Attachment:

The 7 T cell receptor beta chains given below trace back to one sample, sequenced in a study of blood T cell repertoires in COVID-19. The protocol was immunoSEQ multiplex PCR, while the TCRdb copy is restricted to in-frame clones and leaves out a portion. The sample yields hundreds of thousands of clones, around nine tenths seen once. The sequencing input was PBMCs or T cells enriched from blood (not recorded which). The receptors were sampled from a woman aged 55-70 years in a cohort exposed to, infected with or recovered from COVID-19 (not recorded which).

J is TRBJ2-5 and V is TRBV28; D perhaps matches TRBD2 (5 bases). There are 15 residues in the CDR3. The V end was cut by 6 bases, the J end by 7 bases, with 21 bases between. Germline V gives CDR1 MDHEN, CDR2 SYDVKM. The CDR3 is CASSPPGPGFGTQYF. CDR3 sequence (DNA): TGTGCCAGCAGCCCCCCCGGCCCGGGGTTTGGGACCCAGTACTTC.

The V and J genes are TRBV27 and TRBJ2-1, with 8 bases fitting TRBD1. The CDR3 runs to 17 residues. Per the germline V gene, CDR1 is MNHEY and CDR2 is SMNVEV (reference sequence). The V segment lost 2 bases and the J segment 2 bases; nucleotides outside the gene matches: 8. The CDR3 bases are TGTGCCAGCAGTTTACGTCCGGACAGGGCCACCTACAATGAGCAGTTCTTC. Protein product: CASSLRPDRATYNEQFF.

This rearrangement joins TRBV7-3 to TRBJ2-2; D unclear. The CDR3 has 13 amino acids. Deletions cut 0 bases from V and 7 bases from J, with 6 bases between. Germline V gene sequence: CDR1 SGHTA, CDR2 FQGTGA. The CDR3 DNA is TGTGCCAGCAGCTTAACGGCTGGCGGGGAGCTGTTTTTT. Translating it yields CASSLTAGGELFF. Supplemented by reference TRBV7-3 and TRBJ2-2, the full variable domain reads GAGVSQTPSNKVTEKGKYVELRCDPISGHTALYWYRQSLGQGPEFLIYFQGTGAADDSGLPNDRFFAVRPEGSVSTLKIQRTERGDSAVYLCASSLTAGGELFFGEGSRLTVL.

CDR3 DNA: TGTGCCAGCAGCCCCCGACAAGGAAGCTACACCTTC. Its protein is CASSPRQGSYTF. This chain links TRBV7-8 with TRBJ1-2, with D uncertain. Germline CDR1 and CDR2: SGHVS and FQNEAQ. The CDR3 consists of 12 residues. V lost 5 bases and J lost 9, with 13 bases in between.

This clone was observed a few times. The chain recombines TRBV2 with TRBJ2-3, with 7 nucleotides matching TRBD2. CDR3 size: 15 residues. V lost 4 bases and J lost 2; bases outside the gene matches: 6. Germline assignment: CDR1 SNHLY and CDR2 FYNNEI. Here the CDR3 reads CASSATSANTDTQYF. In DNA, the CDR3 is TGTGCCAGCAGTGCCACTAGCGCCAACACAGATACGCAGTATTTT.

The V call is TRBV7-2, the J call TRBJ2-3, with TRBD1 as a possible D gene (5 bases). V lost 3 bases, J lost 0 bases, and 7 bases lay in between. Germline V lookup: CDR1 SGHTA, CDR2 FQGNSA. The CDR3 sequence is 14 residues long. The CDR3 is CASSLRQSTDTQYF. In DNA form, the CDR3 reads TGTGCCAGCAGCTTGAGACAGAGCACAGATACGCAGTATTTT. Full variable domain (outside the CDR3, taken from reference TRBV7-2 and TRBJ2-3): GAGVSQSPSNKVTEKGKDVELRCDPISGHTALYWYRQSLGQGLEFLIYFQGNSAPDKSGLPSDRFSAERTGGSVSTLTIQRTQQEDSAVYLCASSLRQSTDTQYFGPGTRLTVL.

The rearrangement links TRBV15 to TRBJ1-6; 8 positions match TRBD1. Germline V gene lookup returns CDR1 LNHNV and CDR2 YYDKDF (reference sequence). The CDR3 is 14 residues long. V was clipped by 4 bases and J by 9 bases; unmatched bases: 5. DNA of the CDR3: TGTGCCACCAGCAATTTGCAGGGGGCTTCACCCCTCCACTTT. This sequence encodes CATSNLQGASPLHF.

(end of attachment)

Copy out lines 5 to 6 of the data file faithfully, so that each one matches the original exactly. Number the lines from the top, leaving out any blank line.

CDR3 DNA: TGTGCCAGCAGCCCCCGACAAGGAAGCTACACCTTC. Its protein is CASSPRQGSYTF. This chain links TRBV7-8 with TRBJ1-2, with D uncertain. Germline CDR1 and CDR2: SGHVS and FQNEAQ. The CDR3 consists of 12 residues. V lost 5 bases and J lost 9, with 13 bases in between.

This clone was observed a few times. The chain recombines TRBV2 with TRBJ2-3, with 7 nucleotides matching TRBD2. CDR3 size: 15 residues. V lost 4 bases and J lost 2; bases outside the gene matches: 6. Germline assignment: CDR1 SNHLY and CDR2 FYNNEI. Here the CDR3 reads CASSATSANTDTQYF. In DNA, the CDR3 is TGTGCCAGCAGTGCCACTAGCGCCAACACAGATACGCAGTATTTT.